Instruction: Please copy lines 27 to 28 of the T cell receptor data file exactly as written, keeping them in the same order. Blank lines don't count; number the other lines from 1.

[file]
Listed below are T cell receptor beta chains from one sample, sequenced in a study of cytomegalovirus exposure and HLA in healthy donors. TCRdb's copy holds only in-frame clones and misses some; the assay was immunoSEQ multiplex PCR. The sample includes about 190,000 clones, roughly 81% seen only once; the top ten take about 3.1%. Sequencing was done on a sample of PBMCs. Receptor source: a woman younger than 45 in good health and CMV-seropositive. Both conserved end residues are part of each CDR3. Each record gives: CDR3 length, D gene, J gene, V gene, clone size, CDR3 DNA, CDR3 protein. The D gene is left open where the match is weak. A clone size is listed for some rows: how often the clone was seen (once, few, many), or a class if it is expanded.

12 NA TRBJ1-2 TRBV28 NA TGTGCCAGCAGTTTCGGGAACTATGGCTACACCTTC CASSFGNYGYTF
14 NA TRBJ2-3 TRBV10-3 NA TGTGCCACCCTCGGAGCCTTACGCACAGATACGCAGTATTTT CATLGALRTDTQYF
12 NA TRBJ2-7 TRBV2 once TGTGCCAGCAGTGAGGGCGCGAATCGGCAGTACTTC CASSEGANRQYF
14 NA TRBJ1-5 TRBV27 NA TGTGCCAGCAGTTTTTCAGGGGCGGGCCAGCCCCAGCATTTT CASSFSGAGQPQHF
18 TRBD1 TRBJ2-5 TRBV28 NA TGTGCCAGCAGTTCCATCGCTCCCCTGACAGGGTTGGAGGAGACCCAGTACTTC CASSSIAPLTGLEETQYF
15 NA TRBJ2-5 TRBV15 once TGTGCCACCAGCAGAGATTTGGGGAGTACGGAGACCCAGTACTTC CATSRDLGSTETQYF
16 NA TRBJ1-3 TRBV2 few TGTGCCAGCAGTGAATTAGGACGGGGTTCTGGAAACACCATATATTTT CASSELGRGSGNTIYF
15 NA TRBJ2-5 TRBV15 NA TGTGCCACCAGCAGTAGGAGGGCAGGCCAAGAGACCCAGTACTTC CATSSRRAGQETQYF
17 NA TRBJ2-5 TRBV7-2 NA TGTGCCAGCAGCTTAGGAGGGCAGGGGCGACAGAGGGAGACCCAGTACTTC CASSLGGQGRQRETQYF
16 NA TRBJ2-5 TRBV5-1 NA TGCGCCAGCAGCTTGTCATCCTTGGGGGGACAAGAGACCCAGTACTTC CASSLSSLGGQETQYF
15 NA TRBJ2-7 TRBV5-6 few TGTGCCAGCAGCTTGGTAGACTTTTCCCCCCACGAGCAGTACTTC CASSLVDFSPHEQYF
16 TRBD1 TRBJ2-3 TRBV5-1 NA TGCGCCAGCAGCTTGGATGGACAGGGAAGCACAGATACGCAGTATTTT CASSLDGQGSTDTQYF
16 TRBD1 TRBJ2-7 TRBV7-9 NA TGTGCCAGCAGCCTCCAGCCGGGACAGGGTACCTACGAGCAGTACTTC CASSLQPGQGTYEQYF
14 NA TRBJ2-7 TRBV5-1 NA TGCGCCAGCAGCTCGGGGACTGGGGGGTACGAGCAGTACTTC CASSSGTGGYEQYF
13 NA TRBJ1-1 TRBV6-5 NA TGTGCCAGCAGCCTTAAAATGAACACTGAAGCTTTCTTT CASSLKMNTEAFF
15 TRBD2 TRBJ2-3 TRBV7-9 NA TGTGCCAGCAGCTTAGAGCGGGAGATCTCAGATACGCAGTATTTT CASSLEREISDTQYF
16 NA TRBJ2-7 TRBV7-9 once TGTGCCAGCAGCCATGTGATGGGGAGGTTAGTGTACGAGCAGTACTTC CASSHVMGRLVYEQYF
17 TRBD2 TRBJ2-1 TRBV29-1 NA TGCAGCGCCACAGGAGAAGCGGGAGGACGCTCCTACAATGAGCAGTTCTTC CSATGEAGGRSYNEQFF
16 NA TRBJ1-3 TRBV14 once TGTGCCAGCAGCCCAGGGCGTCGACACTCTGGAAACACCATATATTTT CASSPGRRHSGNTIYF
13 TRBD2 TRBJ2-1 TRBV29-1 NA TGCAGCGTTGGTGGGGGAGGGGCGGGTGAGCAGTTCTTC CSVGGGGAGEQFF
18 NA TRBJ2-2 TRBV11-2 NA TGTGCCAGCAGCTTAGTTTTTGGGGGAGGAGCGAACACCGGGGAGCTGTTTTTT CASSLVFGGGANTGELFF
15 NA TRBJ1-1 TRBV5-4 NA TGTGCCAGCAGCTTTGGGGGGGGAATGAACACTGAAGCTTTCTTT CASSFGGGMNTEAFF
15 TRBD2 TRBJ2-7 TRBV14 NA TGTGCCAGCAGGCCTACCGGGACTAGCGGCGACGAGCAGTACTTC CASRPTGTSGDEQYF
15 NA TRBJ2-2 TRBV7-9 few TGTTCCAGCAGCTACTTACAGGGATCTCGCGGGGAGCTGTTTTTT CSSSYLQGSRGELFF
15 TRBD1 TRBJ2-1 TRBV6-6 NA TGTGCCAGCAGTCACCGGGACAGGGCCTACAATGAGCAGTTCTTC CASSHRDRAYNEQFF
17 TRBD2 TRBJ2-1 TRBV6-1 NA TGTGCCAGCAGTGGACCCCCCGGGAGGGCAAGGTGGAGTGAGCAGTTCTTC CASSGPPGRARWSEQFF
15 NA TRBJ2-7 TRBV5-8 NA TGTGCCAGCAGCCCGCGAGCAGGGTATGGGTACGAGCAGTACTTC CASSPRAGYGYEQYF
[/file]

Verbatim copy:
17 TRBD2 TRBJ2-1 TRBV6-1 NA TGTGCCAGCAGTGGACCCCCCGGGAGGGCAAGGTGGAGTGAGCAGTTCTTC CASSGPPGRARWSEQFF
15 NA TRBJ2-7 TRBV5-8 NA TGTGCCAGCAGCCCGCGAGCAGGGTATGGGTACGAGCAGTACTTC CASSPRAGYGYEQYF